The vaccination programme has brought some light to the end of the tunnel. Owen has undergone his planned surgery. He has recommenced his phased return to work although his reduced stamina meant we have had to go back several steps. COVID rules have resulted in changes to Owen’s working environment, which causes him additional stress as work is no longer a place which is familiar and comfortable.

The pace of Owen’s rehab has inevitably been affected due to the lockdown restrictions. Undoubtably, COVID has added some unexpected, additional twists and turns along the path of his rehab journey. However, with an experienced clinical team in place, I am confident we will ultimately help Owen to reach his full potential.”

Cari Sowden-Taylor, a solicitor and Partner in our Neurolaw team represents claimants who have suffered brain and spinal cord injuries after traumatic events. Cari passionately believes that access to specialist neuro-rehabilitation can have a positive impact and help individuals to achieve the best possible outcome after a life changing injury.

Cari says:

“Many of my brain injured clients have unfortunately had their rehabilitation affected by the pandemic, but it has been good to see the ways in which support has been offered by case managers and multi-disciplinary teams, some of which has required a lot of ‘thinking outside of the box’.

Some people after a brain injury find it very difficult to use technology and so using video calls instead of face-to-face meetings has been extremely challenging and just getting individuals onto a call can take a lot of effort and management of frustrations on the part of clients. Now that restrictions are starting to be eased, is hoped that face to face meetings can start to become the norm again and I hope that this will translate into effective rehabilitation and help individuals to maximise their independence after suffering life changing injuries.

A lot of my clients have also had much needed surgical procedures placed on hold. The uncertainty as to when surgery will be rescheduled has, understandably, caused anxiety and frustration which, for some clients, especially those suffering from traumatic brain injuries, can be difficult to handle. The anxiety and frustration can have a ripple effect upon family members who have had to provide a significant amount of extra support during the last 14 months due to normal face to face rehabilitation services being limited during the pandemic.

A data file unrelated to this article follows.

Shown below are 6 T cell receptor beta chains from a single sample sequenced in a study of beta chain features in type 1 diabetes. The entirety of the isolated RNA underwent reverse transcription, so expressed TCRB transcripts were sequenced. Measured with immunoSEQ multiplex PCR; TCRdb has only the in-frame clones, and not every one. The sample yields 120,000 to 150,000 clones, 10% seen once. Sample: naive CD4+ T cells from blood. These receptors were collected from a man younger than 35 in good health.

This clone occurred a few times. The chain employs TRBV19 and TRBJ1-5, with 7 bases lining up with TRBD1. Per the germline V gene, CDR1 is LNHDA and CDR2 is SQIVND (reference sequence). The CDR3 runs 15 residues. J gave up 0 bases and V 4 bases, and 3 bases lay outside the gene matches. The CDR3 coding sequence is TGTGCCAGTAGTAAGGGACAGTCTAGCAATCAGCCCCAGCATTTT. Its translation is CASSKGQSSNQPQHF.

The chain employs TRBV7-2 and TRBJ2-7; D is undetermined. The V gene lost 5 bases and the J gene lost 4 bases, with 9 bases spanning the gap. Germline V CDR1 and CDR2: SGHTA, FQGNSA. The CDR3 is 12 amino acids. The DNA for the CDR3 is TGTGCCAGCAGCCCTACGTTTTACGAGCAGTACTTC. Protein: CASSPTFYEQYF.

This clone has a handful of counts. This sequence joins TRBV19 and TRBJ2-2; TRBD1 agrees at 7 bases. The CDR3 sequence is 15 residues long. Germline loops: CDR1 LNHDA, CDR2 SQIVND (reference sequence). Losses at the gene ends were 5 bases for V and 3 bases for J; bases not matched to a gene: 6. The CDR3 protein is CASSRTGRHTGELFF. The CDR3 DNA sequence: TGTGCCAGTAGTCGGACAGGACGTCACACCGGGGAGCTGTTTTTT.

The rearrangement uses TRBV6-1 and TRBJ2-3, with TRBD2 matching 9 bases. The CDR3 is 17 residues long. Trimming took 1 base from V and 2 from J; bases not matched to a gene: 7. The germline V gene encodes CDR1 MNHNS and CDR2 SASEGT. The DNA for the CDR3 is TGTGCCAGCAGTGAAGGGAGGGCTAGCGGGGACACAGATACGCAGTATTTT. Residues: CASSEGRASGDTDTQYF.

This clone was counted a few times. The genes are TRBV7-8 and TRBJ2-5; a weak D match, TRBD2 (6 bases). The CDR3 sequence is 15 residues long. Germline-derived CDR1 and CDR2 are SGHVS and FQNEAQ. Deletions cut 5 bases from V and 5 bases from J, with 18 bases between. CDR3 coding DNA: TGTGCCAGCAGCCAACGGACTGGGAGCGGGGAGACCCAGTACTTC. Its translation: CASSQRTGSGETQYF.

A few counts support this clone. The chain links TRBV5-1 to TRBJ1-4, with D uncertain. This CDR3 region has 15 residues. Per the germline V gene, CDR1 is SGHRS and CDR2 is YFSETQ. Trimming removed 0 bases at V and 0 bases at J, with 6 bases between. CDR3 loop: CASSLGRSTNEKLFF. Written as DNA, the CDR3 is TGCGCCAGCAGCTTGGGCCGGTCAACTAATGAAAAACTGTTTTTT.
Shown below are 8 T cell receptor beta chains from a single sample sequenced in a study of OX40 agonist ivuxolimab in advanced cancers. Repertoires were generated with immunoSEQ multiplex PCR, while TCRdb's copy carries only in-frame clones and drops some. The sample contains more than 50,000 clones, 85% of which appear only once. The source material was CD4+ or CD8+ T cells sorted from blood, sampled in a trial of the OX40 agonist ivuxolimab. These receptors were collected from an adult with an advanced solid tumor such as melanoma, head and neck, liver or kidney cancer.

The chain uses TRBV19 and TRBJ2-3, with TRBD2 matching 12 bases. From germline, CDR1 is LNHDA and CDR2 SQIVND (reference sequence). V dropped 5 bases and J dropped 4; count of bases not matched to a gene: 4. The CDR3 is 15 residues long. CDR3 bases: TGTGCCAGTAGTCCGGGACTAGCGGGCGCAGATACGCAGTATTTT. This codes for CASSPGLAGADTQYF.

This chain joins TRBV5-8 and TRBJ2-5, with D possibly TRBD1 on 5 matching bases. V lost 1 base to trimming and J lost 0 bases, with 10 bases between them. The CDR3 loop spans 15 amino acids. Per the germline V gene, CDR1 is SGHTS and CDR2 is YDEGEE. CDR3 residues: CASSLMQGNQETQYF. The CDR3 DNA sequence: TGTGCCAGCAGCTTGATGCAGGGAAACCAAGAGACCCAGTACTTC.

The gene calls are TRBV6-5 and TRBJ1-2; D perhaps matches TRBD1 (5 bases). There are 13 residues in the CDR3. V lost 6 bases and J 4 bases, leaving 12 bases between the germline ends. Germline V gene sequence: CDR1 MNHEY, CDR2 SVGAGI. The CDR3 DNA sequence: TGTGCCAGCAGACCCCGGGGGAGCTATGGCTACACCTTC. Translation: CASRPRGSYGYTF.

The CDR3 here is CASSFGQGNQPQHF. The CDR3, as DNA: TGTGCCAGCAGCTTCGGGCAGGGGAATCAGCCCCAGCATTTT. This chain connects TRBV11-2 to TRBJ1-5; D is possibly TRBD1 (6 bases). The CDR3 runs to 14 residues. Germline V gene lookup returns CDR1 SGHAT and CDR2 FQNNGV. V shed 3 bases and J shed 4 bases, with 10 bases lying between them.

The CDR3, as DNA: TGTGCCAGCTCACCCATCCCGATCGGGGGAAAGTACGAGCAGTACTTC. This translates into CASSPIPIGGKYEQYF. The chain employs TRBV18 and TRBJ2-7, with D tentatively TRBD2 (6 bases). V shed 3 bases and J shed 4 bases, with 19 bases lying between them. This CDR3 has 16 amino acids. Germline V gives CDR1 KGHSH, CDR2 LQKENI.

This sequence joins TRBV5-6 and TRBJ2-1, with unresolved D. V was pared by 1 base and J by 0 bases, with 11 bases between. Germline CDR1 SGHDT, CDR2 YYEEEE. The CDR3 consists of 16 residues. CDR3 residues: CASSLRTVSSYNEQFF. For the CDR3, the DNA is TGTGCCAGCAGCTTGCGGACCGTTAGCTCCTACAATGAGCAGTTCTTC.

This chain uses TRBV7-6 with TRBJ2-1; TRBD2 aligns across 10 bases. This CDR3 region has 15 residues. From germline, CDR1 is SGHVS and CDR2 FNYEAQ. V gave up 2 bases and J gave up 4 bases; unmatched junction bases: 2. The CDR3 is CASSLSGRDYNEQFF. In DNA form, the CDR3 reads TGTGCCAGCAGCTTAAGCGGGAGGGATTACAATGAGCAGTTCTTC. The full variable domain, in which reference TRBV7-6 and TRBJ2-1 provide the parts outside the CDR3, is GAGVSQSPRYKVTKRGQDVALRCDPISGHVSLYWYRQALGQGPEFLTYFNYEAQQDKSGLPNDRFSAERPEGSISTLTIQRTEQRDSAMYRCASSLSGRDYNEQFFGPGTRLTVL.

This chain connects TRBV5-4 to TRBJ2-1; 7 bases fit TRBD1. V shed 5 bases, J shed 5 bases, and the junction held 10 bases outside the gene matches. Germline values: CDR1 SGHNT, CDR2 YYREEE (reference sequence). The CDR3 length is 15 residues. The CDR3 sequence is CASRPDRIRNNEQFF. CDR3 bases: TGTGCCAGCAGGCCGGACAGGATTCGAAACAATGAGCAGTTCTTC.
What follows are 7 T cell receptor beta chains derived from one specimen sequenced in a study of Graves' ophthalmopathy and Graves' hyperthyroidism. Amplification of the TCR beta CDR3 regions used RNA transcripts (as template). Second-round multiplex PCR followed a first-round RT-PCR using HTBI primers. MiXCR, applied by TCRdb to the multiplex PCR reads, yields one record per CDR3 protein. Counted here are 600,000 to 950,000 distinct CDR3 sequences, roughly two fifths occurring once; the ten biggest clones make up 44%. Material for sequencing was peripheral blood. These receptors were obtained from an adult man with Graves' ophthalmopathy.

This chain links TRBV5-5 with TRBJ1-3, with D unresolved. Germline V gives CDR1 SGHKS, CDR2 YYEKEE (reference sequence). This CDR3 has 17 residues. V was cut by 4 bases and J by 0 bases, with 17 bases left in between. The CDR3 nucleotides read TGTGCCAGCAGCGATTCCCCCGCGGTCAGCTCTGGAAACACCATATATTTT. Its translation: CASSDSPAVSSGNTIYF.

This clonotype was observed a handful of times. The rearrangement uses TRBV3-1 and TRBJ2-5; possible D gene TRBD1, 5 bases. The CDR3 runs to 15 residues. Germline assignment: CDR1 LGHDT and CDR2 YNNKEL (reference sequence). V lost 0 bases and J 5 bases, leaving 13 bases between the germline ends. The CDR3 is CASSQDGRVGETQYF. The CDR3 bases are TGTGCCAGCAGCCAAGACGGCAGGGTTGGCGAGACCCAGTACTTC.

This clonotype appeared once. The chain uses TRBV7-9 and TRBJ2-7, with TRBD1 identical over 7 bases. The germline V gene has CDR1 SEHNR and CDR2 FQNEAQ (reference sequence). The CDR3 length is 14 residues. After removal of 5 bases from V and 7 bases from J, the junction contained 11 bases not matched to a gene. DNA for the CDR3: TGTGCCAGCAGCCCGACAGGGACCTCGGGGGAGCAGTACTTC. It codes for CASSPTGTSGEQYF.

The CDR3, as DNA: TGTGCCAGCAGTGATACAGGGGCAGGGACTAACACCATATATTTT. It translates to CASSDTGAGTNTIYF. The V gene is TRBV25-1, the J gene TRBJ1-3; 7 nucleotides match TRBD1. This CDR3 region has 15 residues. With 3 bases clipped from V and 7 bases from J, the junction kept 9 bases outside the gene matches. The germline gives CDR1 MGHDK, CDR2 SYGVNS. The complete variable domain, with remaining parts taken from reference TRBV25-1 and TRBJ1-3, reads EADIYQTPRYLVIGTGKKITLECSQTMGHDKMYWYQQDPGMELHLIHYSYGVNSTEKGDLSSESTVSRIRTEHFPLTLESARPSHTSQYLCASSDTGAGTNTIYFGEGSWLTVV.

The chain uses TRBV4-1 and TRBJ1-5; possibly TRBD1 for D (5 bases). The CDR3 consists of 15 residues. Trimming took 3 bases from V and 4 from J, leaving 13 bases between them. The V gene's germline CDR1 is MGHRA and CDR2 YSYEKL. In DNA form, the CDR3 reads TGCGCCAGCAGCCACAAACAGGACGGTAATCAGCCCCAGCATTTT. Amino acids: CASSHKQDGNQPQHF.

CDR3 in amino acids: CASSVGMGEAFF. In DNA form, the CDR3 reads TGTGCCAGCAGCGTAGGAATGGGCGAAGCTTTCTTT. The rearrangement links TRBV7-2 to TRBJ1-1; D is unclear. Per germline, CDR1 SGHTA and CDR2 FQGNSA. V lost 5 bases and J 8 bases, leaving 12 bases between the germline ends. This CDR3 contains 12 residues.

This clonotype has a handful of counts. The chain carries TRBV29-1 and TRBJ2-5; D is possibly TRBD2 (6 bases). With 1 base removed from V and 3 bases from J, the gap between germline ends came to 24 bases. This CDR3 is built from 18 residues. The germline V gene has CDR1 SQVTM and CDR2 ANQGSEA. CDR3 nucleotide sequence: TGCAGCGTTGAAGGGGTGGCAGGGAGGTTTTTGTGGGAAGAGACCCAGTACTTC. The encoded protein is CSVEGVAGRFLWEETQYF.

Given that it has been difficult for professional carers/ support workers/ or PAs to be recruited during the pandemic, it has fallen to family members to provide much needed support to individuals who have suffered life changing injuries. Many of the family members of clients whom I speak to, describe exhaustion and worry in respect of the support they have provided during the last 14 months and what the future holds for their loved ones. It really has taken its toll on brain injury survivors and their families.

It is hoped that defendant insurers will be understanding of the difficulties that have arisen and been experienced by claimants during lockdown and the impact it has had and continues to have in terms of rehabilitation.

It is good to see the vaccination programme going so well in the UK and I very much hope that normal rehabilitation services will be able to resume as soon as possible so that brain injury survivors can be supported and make the best possible recovery.”

For further information or advice, visit our Brain Injury page.

Author bio

Cari is a Partner and Joint Head of the National Serious Injury Team, and specialises in representing adult and child claimants who have sustained life changing injuries such as traumatic brain injuries, spinal injuries, limb loss and polytrauma following road traffic collisions, injuries at work and assaults.

Disclaimer: The information on the Hugh James website is for general information only and reflects the position at the date of publication. It does not constitute legal advice and should not be treated as such. If you would like to ensure the commentary reflects current legislation, case law or best practice, please contact the blog author.